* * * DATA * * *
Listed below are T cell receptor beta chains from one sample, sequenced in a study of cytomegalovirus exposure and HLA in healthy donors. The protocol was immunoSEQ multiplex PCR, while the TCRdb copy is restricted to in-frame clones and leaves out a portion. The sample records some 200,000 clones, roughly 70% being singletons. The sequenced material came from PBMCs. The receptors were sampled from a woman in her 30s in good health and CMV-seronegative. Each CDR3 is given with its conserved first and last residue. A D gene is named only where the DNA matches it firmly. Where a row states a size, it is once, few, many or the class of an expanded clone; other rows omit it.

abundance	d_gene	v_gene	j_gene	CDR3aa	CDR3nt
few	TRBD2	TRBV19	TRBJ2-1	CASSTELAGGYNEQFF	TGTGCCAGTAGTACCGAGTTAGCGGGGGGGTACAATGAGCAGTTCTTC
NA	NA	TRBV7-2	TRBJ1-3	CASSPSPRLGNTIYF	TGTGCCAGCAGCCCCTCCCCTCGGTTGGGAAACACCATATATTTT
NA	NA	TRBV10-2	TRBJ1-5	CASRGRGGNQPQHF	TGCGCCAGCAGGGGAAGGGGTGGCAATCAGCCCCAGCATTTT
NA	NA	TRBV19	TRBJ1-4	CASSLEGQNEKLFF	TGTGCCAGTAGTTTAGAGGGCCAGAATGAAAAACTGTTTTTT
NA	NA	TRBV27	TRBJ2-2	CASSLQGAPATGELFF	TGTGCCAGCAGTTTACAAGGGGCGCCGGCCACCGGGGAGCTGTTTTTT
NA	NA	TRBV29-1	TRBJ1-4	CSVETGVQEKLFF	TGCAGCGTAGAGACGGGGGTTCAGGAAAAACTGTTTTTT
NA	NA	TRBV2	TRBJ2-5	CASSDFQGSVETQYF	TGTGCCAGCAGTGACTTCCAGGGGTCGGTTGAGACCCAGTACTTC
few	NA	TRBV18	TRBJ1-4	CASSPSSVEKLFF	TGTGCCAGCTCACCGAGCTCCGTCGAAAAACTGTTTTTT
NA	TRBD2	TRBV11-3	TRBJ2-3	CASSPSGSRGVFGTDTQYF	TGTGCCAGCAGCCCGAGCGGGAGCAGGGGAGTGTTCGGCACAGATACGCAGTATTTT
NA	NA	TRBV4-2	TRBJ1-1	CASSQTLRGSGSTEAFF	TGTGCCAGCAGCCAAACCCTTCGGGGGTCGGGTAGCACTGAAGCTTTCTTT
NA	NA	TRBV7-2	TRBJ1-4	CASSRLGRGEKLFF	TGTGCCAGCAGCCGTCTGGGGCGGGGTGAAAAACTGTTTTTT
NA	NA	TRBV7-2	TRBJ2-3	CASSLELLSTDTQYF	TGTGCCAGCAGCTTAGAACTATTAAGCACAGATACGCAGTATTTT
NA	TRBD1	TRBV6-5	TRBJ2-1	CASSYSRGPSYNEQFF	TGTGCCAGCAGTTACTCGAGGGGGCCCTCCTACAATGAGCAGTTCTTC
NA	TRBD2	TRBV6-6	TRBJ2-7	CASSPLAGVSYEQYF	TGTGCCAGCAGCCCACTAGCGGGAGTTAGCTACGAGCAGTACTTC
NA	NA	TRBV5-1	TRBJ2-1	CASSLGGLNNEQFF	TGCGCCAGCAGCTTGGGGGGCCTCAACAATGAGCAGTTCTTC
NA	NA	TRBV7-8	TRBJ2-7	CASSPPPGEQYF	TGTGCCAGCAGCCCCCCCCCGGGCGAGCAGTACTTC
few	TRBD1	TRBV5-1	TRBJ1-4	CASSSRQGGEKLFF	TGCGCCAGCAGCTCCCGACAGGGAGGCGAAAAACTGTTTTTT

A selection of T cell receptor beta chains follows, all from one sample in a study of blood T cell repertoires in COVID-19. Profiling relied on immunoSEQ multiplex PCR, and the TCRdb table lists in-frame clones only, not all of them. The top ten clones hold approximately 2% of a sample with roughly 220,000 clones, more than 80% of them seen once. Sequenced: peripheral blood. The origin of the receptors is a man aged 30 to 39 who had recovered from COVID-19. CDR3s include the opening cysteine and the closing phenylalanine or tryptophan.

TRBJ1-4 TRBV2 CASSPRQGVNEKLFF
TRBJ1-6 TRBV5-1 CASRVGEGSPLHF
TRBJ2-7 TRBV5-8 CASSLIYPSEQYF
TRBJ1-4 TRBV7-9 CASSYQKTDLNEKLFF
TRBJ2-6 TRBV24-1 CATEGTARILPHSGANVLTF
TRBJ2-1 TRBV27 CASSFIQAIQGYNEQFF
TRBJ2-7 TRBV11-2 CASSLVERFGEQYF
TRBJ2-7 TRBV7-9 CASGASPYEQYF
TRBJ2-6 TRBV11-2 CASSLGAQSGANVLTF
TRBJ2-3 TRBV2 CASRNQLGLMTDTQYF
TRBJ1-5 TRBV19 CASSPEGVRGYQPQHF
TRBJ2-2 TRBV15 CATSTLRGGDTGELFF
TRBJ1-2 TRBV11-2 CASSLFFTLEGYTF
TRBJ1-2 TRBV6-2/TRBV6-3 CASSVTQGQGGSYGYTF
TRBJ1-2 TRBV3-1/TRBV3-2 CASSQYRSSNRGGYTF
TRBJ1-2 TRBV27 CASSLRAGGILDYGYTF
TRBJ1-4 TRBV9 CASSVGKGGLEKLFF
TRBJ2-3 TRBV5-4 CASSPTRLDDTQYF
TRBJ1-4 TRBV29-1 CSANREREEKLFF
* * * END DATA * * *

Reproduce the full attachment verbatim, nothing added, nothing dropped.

Listed below are T cell receptor beta chains from one sample, sequenced in a study of cytomegalovirus exposure and HLA in healthy donors. The protocol was immunoSEQ multiplex PCR, while the TCRdb copy is restricted to in-frame clones and leaves out a portion. The sample records some 200,000 clones, roughly 70% being singletons. The sequenced material came from PBMCs. The receptors were sampled from a woman in her 30s in good health and CMV-seronegative. Each CDR3 is given with its conserved first and last residue. A D gene is named only where the DNA matches it firmly. Where a row states a size, it is once, few, many or the class of an expanded clone; other rows omit it.

abundance	d_gene	v_gene	j_gene	CDR3aa	CDR3nt
few	TRBD2	TRBV19	TRBJ2-1	CASSTELAGGYNEQFF	TGTGCCAGTAGTACCGAGTTAGCGGGGGGGTACAATGAGCAGTTCTTC
NA	NA	TRBV7-2	TRBJ1-3	CASSPSPRLGNTIYF	TGTGCCAGCAGCCCCTCCCCTCGGTTGGGAAACACCATATATTTT
NA	NA	TRBV10-2	TRBJ1-5	CASRGRGGNQPQHF	TGCGCCAGCAGGGGAAGGGGTGGCAATCAGCCCCAGCATTTT
NA	NA	TRBV19	TRBJ1-4	CASSLEGQNEKLFF	TGTGCCAGTAGTTTAGAGGGCCAGAATGAAAAACTGTTTTTT
NA	NA	TRBV27	TRBJ2-2	CASSLQGAPATGELFF	TGTGCCAGCAGTTTACAAGGGGCGCCGGCCACCGGGGAGCTGTTTTTT
NA	NA	TRBV29-1	TRBJ1-4	CSVETGVQEKLFF	TGCAGCGTAGAGACGGGGGTTCAGGAAAAACTGTTTTTT
NA	NA	TRBV2	TRBJ2-5	CASSDFQGSVETQYF	TGTGCCAGCAGTGACTTCCAGGGGTCGGTTGAGACCCAGTACTTC
few	NA	TRBV18	TRBJ1-4	CASSPSSVEKLFF	TGTGCCAGCTCACCGAGCTCCGTCGAAAAACTGTTTTTT
NA	TRBD2	TRBV11-3	TRBJ2-3	CASSPSGSRGVFGTDTQYF	TGTGCCAGCAGCCCGAGCGGGAGCAGGGGAGTGTTCGGCACAGATACGCAGTATTTT
NA	NA	TRBV4-2	TRBJ1-1	CASSQTLRGSGSTEAFF	TGTGCCAGCAGCCAAACCCTTCGGGGGTCGGGTAGCACTGAAGCTTTCTTT
NA	NA	TRBV7-2	TRBJ1-4	CASSRLGRGEKLFF	TGTGCCAGCAGCCGTCTGGGGCGGGGTGAAAAACTGTTTTTT
NA	NA	TRBV7-2	TRBJ2-3	CASSLELLSTDTQYF	TGTGCCAGCAGCTTAGAACTATTAAGCACAGATACGCAGTATTTT
NA	TRBD1	TRBV6-5	TRBJ2-1	CASSYSRGPSYNEQFF	TGTGCCAGCAGTTACTCGAGGGGGCCCTCCTACAATGAGCAGTTCTTC
NA	TRBD2	TRBV6-6	TRBJ2-7	CASSPLAGVSYEQYF	TGTGCCAGCAGCCCACTAGCGGGAGTTAGCTACGAGCAGTACTTC
NA	NA	TRBV5-1	TRBJ2-1	CASSLGGLNNEQFF	TGCGCCAGCAGCTTGGGGGGCCTCAACAATGAGCAGTTCTTC
NA	NA	TRBV7-8	TRBJ2-7	CASSPPPGEQYF	TGTGCCAGCAGCCCCCCCCCGGGCGAGCAGTACTTC
few	TRBD1	TRBV5-1	TRBJ1-4	CASSSRQGGEKLFF	TGCGCCAGCAGCTCCCGACAGGGAGGCGAAAAACTGTTTTTT

A selection of T cell receptor beta chains follows, all from one sample in a study of blood T cell repertoires in COVID-19. Profiling relied on immunoSEQ multiplex PCR, and the TCRdb table lists in-frame clones only, not all of them. The top ten clones hold approximately 2% of a sample with roughly 220,000 clones, more than 80% of them seen once. Sequenced: peripheral blood. The origin of the receptors is a man aged 30 to 39 who had recovered from COVID-19. CDR3s include the opening cysteine and the closing phenylalanine or tryptophan.

TRBJ1-4 TRBV2 CASSPRQGVNEKLFF
TRBJ1-6 TRBV5-1 CASRVGEGSPLHF
TRBJ2-7 TRBV5-8 CASSLIYPSEQYF
TRBJ1-4 TRBV7-9 CASSYQKTDLNEKLFF
TRBJ2-6 TRBV24-1 CATEGTARILPHSGANVLTF
TRBJ2-1 TRBV27 CASSFIQAIQGYNEQFF
TRBJ2-7 TRBV11-2 CASSLVERFGEQYF
TRBJ2-7 TRBV7-9 CASGASPYEQYF
TRBJ2-6 TRBV11-2 CASSLGAQSGANVLTF
TRBJ2-3 TRBV2 CASRNQLGLMTDTQYF
TRBJ1-5 TRBV19 CASSPEGVRGYQPQHF
TRBJ2-2 TRBV15 CATSTLRGGDTGELFF
TRBJ1-2 TRBV11-2 CASSLFFTLEGYTF
TRBJ1-2 TRBV6-2/TRBV6-3 CASSVTQGQGGSYGYTF
TRBJ1-2 TRBV3-1/TRBV3-2 CASSQYRSSNRGGYTF
TRBJ1-2 TRBV27 CASSLRAGGILDYGYTF
TRBJ1-4 TRBV9 CASSVGKGGLEKLFF
TRBJ2-3 TRBV5-4 CASSPTRLDDTQYF
TRBJ1-4 TRBV29-1 CSANREREEKLFF